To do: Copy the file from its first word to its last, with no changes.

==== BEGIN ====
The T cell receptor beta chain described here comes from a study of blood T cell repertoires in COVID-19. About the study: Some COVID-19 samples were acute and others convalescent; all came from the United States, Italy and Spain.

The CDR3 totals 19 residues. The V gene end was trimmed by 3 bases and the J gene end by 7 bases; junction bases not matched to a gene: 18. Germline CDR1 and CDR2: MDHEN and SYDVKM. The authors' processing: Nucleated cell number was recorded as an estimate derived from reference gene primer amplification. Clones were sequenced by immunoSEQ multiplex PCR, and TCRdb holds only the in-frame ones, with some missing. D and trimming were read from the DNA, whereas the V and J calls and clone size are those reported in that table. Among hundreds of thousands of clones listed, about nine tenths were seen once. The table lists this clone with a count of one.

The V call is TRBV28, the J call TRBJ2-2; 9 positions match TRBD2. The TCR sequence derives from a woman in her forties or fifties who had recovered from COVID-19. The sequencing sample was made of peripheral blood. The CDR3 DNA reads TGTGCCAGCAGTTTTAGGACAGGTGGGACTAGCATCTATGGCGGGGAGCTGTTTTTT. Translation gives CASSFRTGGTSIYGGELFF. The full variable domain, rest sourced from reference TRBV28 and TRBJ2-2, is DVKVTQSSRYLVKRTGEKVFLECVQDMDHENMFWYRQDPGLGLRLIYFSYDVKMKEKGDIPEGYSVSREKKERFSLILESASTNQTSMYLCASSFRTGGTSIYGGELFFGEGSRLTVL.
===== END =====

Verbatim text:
The T cell receptor beta chain described here comes from a study of blood T cell repertoires in COVID-19. About the study: Some COVID-19 samples were acute and others convalescent; all came from the United States, Italy and Spain.

The CDR3 totals 19 residues. The V gene end was trimmed by 3 bases and the J gene end by 7 bases; junction bases not matched to a gene: 18. Germline CDR1 and CDR2: MDHEN and SYDVKM. The authors' processing: Nucleated cell number was recorded as an estimate derived from reference gene primer amplification. Clones were sequenced by immunoSEQ multiplex PCR, and TCRdb holds only the in-frame ones, with some missing. D and trimming were read from the DNA, whereas the V and J calls and clone size are those reported in that table. Among hundreds of thousands of clones listed, about nine tenths were seen once. The table lists this clone with a count of one.

The V call is TRBV28, the J call TRBJ2-2; 9 positions match TRBD2. The TCR sequence derives from a woman in her forties or fifties who had recovered from COVID-19. The sequencing sample was made of peripheral blood. The CDR3 DNA reads TGTGCCAGCAGTTTTAGGACAGGTGGGACTAGCATCTATGGCGGGGAGCTGTTTTTT. Translation gives CASSFRTGGTSIYGGELFF. The full variable domain, rest sourced from reference TRBV28 and TRBJ2-2, is DVKVTQSSRYLVKRTGEKVFLECVQDMDHENMFWYRQDPGLGLRLIYFSYDVKMKEKGDIPEGYSVSREKKERFSLILESASTNQTSMYLCASSFRTGGTSIYGGELFFGEGSRLTVL.